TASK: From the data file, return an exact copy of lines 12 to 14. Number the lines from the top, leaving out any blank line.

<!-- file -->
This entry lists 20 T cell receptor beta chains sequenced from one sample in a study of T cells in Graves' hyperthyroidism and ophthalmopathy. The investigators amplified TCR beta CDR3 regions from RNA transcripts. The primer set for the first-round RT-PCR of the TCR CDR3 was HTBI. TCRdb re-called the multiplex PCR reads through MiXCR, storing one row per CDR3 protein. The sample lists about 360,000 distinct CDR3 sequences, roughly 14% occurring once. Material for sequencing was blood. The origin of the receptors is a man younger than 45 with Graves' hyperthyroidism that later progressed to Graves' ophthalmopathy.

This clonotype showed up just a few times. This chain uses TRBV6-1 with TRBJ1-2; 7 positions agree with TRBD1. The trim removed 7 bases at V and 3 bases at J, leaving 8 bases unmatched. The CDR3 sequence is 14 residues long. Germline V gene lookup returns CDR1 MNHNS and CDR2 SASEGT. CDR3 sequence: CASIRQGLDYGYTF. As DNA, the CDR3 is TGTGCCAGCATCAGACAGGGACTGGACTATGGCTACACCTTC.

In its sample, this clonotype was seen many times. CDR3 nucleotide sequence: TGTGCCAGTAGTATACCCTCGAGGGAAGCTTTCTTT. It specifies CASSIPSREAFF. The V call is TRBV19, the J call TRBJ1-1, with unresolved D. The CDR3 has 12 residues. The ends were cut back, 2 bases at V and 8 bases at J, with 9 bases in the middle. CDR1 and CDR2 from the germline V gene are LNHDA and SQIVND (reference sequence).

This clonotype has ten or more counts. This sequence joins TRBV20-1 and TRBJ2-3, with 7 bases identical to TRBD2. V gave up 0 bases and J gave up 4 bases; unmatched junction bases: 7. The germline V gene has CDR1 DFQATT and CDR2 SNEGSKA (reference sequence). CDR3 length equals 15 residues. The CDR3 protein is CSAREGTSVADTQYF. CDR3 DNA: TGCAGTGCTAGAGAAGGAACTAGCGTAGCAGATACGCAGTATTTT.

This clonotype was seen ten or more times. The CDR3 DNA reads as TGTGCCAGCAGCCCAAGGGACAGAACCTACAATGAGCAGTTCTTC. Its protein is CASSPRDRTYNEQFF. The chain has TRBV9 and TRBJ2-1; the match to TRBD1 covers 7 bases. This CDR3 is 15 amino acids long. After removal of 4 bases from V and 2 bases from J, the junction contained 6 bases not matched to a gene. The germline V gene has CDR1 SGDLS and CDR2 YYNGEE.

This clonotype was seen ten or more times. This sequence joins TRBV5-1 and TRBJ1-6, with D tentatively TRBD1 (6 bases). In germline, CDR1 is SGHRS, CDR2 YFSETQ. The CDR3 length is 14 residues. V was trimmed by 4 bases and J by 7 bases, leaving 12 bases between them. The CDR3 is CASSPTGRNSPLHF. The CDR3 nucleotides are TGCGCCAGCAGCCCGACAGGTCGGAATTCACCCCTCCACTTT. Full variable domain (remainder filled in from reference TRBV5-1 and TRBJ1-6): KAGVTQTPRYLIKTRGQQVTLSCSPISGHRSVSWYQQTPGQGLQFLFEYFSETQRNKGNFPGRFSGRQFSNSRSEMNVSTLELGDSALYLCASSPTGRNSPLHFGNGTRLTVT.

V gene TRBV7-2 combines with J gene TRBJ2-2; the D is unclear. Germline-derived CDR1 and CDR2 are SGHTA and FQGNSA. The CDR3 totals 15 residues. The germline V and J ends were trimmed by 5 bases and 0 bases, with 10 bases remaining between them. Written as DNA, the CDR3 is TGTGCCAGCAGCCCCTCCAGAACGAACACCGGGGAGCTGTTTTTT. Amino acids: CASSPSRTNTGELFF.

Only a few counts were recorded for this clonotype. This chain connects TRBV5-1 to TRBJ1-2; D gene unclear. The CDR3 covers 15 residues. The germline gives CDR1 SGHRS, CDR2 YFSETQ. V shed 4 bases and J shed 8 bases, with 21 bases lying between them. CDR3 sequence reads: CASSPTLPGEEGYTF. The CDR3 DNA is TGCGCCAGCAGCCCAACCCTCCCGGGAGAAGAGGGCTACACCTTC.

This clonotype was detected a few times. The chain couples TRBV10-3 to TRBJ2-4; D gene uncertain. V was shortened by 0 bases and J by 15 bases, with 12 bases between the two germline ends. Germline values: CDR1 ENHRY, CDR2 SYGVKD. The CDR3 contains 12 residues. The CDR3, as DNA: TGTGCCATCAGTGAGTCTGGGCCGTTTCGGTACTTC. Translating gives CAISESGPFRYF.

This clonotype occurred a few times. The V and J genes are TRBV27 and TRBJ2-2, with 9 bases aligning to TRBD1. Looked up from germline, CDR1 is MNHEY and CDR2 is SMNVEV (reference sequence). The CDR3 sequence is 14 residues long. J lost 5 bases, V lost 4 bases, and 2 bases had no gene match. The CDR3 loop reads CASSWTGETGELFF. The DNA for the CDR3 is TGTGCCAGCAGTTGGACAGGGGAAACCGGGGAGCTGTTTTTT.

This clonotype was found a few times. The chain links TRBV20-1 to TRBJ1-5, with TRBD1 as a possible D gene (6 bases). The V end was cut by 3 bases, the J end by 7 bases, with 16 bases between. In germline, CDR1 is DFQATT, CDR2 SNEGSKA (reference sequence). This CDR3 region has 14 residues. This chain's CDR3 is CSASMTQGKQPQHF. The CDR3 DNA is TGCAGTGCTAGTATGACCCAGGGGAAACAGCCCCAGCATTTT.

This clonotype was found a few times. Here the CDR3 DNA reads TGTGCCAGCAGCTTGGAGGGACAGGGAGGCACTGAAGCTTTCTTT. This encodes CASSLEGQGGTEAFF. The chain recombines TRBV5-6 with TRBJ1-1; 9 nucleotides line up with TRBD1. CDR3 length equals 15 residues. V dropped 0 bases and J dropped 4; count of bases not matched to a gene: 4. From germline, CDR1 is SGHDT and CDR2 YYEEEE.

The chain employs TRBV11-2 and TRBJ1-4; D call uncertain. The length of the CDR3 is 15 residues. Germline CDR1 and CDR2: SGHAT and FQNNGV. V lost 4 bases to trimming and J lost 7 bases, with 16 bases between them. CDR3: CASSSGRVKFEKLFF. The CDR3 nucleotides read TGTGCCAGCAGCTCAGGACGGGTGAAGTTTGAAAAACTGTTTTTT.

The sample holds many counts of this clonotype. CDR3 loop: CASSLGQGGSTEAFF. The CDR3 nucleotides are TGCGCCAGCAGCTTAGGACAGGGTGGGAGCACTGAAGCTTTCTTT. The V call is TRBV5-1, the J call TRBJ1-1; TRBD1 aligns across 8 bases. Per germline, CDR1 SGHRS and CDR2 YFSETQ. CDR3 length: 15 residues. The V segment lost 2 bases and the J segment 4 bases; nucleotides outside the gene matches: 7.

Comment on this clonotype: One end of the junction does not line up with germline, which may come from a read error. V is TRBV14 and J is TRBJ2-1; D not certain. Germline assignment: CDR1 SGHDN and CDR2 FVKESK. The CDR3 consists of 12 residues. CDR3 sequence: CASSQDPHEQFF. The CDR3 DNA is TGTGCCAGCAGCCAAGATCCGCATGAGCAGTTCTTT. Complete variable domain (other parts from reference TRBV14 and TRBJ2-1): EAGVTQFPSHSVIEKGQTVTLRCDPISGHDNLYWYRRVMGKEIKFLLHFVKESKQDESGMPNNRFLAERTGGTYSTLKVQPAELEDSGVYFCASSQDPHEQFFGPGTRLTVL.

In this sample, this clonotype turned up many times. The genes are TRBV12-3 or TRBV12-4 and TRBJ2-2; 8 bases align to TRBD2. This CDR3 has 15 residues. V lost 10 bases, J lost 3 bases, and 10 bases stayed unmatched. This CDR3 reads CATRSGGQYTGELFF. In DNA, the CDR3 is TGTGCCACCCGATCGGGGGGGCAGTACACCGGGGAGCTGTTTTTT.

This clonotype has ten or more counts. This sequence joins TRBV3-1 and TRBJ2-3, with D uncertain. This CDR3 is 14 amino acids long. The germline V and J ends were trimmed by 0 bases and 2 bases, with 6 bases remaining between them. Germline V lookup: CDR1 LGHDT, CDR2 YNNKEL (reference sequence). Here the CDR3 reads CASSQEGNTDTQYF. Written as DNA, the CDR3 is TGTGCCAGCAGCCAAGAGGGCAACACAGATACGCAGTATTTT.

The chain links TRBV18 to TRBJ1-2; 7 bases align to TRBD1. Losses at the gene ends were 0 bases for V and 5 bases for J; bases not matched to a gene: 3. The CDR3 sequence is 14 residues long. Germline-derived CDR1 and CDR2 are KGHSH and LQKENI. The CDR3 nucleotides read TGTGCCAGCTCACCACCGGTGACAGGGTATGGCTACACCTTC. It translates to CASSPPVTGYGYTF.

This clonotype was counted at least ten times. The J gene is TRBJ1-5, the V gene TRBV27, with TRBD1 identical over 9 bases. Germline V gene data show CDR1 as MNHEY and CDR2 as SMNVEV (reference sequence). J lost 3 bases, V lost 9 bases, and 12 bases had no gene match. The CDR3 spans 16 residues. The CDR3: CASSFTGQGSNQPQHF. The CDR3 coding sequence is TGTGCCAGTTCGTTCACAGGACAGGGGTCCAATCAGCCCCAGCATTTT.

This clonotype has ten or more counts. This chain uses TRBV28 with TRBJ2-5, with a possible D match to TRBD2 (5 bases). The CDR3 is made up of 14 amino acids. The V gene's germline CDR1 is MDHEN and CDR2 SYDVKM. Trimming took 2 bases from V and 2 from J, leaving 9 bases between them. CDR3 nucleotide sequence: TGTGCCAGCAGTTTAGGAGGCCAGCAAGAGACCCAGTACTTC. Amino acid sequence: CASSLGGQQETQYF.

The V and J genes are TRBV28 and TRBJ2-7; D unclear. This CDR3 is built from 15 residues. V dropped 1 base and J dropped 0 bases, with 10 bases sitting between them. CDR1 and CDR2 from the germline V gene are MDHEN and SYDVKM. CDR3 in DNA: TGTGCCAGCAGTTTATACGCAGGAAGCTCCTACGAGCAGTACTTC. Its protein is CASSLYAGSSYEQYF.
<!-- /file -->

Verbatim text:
This clonotype was found a few times. Here the CDR3 DNA reads TGTGCCAGCAGCTTGGAGGGACAGGGAGGCACTGAAGCTTTCTTT. This encodes CASSLEGQGGTEAFF. The chain recombines TRBV5-6 with TRBJ1-1; 9 nucleotides line up with TRBD1. CDR3 length equals 15 residues. V dropped 0 bases and J dropped 4; count of bases not matched to a gene: 4. From germline, CDR1 is SGHDT and CDR2 YYEEEE.

The chain employs TRBV11-2 and TRBJ1-4; D call uncertain. The length of the CDR3 is 15 residues. Germline CDR1 and CDR2: SGHAT and FQNNGV. V lost 4 bases to trimming and J lost 7 bases, with 16 bases between them. CDR3: CASSSGRVKFEKLFF. The CDR3 nucleotides read TGTGCCAGCAGCTCAGGACGGGTGAAGTTTGAAAAACTGTTTTTT.

The sample holds many counts of this clonotype. CDR3 loop: CASSLGQGGSTEAFF. The CDR3 nucleotides are TGCGCCAGCAGCTTAGGACAGGGTGGGAGCACTGAAGCTTTCTTT. The V call is TRBV5-1, the J call TRBJ1-1; TRBD1 aligns across 8 bases. Per germline, CDR1 SGHRS and CDR2 YFSETQ. CDR3 length: 15 residues. The V segment lost 2 bases and the J segment 4 bases; nucleotides outside the gene matches: 7.